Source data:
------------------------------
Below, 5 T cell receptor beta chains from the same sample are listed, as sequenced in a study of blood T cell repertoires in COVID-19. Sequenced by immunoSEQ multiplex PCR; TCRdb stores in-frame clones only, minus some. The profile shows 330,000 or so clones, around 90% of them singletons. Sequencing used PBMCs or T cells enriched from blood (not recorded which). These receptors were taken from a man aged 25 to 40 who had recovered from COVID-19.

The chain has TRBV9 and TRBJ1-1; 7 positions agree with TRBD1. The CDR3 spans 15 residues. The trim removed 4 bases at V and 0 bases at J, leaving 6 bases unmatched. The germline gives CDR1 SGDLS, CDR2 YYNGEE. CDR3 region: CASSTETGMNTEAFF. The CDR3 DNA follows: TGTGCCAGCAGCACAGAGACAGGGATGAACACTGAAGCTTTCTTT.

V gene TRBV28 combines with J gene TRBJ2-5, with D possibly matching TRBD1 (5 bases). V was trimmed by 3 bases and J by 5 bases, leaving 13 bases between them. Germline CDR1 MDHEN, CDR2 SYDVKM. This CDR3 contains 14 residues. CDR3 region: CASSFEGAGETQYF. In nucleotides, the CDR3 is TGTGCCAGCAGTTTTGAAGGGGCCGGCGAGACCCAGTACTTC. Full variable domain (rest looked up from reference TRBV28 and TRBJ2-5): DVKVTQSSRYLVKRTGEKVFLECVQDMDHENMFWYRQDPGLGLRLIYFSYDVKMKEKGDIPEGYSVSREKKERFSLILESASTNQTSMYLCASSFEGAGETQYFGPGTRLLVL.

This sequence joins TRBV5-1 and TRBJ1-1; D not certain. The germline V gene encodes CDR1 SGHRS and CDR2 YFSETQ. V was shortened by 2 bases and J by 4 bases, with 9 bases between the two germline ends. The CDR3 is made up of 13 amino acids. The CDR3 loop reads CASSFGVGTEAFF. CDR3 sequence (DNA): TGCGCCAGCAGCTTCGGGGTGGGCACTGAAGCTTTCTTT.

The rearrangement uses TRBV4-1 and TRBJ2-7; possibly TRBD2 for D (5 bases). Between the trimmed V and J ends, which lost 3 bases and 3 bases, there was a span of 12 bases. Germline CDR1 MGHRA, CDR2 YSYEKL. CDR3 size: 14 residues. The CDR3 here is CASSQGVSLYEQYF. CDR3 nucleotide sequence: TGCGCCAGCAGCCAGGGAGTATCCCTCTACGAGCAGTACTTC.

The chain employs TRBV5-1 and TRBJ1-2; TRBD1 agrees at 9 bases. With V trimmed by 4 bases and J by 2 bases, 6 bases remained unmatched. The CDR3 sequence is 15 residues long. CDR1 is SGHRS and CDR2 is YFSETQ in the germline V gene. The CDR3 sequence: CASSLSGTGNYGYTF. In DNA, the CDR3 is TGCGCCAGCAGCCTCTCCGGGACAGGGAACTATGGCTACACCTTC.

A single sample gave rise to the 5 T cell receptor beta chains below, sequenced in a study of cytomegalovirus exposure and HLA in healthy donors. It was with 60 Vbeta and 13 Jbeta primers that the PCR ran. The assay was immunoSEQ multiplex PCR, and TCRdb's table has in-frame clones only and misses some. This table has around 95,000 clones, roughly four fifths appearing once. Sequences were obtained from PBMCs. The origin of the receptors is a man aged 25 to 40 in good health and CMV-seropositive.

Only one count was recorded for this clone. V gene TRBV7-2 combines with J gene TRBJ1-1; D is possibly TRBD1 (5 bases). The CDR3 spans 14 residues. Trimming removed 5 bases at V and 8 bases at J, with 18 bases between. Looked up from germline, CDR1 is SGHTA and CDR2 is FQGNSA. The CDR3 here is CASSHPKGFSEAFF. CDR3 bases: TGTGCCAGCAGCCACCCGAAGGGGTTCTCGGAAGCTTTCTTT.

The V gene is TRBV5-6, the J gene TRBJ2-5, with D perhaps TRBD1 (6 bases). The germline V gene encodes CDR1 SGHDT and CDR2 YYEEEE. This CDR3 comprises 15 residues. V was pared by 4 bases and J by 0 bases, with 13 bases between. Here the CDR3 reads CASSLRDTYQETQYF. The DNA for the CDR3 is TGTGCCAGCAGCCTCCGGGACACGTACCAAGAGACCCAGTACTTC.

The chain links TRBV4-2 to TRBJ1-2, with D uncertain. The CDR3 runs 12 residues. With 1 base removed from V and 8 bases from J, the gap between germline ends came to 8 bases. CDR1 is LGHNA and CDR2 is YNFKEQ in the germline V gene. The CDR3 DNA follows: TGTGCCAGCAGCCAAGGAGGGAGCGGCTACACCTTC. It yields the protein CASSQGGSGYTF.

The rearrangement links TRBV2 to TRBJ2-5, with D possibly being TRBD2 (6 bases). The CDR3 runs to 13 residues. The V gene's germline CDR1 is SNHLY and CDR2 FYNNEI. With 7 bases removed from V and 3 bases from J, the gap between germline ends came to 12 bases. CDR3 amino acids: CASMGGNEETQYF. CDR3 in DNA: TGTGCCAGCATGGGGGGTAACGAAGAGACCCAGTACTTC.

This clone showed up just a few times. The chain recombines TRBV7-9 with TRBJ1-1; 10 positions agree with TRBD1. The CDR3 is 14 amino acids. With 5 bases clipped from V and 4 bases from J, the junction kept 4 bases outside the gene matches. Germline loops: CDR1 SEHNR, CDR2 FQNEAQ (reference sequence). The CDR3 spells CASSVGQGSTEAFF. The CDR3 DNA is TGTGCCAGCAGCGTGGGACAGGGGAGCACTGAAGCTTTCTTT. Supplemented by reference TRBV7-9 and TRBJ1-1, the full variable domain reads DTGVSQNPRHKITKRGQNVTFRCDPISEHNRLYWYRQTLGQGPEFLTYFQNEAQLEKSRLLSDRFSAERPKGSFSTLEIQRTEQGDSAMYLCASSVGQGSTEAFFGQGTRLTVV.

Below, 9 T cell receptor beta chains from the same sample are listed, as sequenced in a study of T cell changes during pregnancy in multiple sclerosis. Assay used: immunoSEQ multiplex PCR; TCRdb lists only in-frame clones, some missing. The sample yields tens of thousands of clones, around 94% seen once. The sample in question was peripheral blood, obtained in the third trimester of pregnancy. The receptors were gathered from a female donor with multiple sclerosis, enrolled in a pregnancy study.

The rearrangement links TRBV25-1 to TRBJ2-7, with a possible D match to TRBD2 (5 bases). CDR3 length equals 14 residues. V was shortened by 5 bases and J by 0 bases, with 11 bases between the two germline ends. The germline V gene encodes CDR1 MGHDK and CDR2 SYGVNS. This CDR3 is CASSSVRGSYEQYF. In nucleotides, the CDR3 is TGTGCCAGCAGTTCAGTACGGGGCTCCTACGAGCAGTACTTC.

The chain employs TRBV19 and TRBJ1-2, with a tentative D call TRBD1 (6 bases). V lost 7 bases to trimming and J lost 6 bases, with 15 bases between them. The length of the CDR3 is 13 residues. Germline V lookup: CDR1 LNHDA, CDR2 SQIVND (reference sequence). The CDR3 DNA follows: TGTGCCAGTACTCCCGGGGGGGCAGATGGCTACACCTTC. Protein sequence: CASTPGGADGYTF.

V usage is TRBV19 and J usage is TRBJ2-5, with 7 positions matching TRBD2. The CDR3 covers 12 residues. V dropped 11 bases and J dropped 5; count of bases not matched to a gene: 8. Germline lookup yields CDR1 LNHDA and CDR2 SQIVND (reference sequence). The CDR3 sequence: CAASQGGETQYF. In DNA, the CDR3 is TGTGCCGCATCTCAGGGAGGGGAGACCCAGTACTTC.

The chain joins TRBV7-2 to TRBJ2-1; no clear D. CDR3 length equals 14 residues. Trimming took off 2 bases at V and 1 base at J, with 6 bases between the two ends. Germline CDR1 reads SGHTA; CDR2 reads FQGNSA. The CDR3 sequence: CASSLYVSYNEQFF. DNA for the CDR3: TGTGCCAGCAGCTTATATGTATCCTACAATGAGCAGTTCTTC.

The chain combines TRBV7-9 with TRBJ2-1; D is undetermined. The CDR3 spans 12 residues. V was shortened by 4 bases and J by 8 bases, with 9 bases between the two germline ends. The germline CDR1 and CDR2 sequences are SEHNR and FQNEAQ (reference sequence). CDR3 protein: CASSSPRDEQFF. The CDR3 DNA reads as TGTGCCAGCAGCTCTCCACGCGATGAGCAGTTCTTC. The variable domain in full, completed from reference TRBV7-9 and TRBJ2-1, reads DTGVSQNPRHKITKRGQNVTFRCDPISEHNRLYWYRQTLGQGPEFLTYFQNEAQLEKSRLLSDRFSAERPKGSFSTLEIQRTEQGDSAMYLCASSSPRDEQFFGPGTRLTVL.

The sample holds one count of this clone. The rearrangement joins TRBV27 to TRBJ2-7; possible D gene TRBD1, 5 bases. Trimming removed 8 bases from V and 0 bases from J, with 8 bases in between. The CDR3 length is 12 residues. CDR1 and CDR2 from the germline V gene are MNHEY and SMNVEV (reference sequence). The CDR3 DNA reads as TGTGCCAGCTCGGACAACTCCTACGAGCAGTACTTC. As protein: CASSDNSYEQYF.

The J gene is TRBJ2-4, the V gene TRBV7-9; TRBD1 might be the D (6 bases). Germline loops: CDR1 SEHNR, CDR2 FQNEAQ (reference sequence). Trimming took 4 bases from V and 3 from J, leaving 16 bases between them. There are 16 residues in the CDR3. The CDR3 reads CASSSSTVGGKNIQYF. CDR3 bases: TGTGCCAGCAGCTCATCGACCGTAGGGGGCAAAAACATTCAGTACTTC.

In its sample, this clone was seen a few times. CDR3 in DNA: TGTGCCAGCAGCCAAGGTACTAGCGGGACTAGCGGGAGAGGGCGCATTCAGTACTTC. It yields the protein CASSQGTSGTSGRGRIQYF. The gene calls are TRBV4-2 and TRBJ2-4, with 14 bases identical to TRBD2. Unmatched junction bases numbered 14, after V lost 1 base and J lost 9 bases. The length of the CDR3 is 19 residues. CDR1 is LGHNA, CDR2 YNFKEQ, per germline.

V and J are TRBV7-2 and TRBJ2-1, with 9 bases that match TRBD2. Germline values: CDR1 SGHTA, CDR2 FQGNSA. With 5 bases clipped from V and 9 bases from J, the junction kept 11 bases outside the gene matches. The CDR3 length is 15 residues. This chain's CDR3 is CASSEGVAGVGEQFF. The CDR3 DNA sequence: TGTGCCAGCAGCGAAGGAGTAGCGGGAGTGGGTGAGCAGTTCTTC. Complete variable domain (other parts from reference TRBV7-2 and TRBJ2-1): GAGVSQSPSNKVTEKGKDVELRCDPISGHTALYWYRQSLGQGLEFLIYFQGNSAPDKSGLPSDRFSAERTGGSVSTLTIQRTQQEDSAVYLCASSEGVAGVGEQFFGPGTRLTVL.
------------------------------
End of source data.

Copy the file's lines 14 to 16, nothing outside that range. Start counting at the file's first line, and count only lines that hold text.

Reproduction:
The rearrangement links TRBV25-1 to TRBJ2-7, with a possible D match to TRBD2 (5 bases). CDR3 length equals 14 residues. V was shortened by 5 bases and J by 0 bases, with 11 bases between the two germline ends. The germline V gene encodes CDR1 MGHDK and CDR2 SYGVNS. This CDR3 is CASSSVRGSYEQYF. In nucleotides, the CDR3 is TGTGCCAGCAGTTCAGTACGGGGCTCCTACGAGCAGTACTTC.

The chain employs TRBV19 and TRBJ1-2, with a tentative D call TRBD1 (6 bases). V lost 7 bases to trimming and J lost 6 bases, with 15 bases between them. The length of the CDR3 is 13 residues. Germline V lookup: CDR1 LNHDA, CDR2 SQIVND (reference sequence). The CDR3 DNA follows: TGTGCCAGTACTCCCGGGGGGGCAGATGGCTACACCTTC. Protein sequence: CASTPGGADGYTF.

V usage is TRBV19 and J usage is TRBJ2-5, with 7 positions matching TRBD2. The CDR3 covers 12 residues. V dropped 11 bases and J dropped 5; count of bases not matched to a gene: 8. Germline lookup yields CDR1 LNHDA and CDR2 SQIVND (reference sequence). The CDR3 sequence: CAASQGGETQYF. In DNA, the CDR3 is TGTGCCGCATCTCAGGGAGGGGAGACCCAGTACTTC.